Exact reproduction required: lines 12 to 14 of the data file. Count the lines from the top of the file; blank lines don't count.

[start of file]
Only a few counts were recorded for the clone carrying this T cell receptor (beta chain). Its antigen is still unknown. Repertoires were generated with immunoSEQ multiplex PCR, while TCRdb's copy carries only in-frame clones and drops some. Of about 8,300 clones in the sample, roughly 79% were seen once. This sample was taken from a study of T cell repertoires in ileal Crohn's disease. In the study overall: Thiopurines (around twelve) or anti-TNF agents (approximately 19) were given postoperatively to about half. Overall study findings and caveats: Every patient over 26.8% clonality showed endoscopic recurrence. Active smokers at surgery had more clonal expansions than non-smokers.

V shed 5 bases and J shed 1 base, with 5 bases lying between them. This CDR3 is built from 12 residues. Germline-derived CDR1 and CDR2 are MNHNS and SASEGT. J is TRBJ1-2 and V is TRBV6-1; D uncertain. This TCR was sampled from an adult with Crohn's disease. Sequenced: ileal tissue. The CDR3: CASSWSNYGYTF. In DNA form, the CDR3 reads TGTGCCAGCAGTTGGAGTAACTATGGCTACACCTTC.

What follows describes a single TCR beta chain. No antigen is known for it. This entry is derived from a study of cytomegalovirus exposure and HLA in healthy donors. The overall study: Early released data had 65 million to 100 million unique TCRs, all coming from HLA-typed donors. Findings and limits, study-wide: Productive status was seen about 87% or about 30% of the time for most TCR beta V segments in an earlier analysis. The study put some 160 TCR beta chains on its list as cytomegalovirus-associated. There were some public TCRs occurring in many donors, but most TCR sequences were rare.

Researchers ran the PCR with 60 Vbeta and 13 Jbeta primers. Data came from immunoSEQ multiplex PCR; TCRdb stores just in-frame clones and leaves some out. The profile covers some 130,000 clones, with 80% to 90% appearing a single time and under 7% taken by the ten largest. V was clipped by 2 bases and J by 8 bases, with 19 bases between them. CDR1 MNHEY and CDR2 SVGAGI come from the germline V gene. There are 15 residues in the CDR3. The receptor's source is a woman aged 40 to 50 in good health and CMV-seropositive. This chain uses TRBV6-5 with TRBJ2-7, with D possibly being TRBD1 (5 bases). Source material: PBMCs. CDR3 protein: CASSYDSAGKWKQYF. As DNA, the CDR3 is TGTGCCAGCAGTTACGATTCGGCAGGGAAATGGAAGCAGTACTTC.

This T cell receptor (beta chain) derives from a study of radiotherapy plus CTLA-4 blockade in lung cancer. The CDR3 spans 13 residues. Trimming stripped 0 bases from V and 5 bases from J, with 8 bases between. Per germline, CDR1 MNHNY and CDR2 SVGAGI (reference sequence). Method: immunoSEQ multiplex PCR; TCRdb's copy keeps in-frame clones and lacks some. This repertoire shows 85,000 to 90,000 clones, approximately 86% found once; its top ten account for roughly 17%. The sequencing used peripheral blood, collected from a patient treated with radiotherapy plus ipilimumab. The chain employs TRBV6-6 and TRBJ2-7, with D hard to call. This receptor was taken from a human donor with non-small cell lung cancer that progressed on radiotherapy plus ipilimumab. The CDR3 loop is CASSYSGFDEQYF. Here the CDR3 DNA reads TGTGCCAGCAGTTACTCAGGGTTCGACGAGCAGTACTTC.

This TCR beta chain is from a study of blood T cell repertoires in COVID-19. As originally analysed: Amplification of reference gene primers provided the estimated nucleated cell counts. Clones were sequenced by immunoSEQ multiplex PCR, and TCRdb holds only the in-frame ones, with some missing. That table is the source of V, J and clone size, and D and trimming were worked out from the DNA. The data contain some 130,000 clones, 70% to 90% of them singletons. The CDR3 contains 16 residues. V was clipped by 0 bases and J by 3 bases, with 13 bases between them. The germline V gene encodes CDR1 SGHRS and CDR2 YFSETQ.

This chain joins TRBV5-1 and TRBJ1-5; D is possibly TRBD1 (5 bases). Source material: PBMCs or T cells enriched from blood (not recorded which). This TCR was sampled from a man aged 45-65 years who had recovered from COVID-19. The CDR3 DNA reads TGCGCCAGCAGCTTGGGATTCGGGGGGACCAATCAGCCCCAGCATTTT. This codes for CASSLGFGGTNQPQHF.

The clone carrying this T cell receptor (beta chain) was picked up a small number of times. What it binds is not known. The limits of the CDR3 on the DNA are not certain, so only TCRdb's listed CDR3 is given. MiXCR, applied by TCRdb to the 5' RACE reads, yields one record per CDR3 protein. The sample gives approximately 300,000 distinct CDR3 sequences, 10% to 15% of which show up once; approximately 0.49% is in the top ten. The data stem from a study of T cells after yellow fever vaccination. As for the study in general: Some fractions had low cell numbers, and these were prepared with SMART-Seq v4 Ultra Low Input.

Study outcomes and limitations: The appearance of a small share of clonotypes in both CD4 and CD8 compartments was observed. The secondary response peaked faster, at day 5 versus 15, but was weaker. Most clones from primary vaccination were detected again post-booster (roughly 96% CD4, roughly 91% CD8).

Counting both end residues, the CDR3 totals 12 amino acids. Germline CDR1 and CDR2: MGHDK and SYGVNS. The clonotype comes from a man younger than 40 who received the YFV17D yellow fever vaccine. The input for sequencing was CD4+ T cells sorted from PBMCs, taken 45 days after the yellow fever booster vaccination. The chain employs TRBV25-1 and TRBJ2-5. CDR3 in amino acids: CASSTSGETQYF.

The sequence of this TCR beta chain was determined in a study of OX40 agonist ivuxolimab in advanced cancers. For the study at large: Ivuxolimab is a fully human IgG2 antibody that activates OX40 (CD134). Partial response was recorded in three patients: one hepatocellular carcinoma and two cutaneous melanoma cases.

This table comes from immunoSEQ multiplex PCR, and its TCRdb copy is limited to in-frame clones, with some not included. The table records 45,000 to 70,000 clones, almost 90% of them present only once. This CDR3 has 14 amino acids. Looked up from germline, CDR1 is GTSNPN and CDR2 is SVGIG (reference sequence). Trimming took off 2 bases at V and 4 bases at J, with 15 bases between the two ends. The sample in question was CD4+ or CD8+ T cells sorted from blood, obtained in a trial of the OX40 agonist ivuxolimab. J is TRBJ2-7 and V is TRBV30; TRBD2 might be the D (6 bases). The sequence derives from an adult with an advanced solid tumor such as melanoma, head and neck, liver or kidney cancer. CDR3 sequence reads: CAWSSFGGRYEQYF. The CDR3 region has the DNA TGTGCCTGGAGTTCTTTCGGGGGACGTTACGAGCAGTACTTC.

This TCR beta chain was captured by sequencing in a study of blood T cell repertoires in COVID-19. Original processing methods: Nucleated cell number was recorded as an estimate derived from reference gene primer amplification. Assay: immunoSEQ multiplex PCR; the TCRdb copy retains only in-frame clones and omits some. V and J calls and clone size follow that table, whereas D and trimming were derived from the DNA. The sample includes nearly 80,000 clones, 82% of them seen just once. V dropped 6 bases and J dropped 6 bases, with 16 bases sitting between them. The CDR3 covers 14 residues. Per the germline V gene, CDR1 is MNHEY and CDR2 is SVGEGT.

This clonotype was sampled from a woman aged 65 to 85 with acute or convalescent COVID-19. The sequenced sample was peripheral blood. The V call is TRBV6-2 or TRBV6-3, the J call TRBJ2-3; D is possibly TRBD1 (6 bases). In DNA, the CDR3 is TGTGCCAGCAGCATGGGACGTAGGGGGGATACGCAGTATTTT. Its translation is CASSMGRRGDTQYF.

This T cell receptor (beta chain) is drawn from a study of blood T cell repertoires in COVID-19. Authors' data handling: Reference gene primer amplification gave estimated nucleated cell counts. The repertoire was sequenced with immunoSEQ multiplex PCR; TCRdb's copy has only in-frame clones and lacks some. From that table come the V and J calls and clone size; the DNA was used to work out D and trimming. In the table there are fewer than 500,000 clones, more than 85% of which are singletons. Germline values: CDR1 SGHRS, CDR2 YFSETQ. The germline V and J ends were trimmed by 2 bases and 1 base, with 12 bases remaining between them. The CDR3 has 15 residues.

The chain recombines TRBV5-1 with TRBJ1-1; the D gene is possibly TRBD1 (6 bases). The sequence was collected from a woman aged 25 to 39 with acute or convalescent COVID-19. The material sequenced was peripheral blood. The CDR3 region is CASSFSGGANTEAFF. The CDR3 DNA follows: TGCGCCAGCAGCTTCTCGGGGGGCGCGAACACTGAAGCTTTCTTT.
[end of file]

This table comes from immunoSEQ multiplex PCR, and its TCRdb copy is limited to in-frame clones, with some not included. The table records 45,000 to 70,000 clones, almost 90% of them present only once. This CDR3 has 14 amino acids. Looked up from germline, CDR1 is GTSNPN and CDR2 is SVGIG (reference sequence). Trimming took off 2 bases at V and 4 bases at J, with 15 bases between the two ends. The sample in question was CD4+ or CD8+ T cells sorted from blood, obtained in a trial of the OX40 agonist ivuxolimab. J is TRBJ2-7 and V is TRBV30; TRBD2 might be the D (6 bases). The sequence derives from an adult with an advanced solid tumor such as melanoma, head and neck, liver or kidney cancer. CDR3 sequence reads: CAWSSFGGRYEQYF. The CDR3 region has the DNA TGTGCCTGGAGTTCTTTCGGGGGACGTTACGAGCAGTACTTC.

This TCR beta chain was captured by sequencing in a study of blood T cell repertoires in COVID-19. Original processing methods: Nucleated cell number was recorded as an estimate derived from reference gene primer amplification. Assay: immunoSEQ multiplex PCR; the TCRdb copy retains only in-frame clones and omits some. V and J calls and clone size follow that table, whereas D and trimming were derived from the DNA. The sample includes nearly 80,000 clones, 82% of them seen just once. V dropped 6 bases and J dropped 6 bases, with 16 bases sitting between them. The CDR3 covers 14 residues. Per the germline V gene, CDR1 is MNHEY and CDR2 is SVGEGT.

This clonotype was sampled from a woman aged 65 to 85 with acute or convalescent COVID-19. The sequenced sample was peripheral blood. The V call is TRBV6-2 or TRBV6-3, the J call TRBJ2-3; D is possibly TRBD1 (6 bases). In DNA, the CDR3 is TGTGCCAGCAGCATGGGACGTAGGGGGGATACGCAGTATTTT. Its translation is CASSMGRRGDTQYF.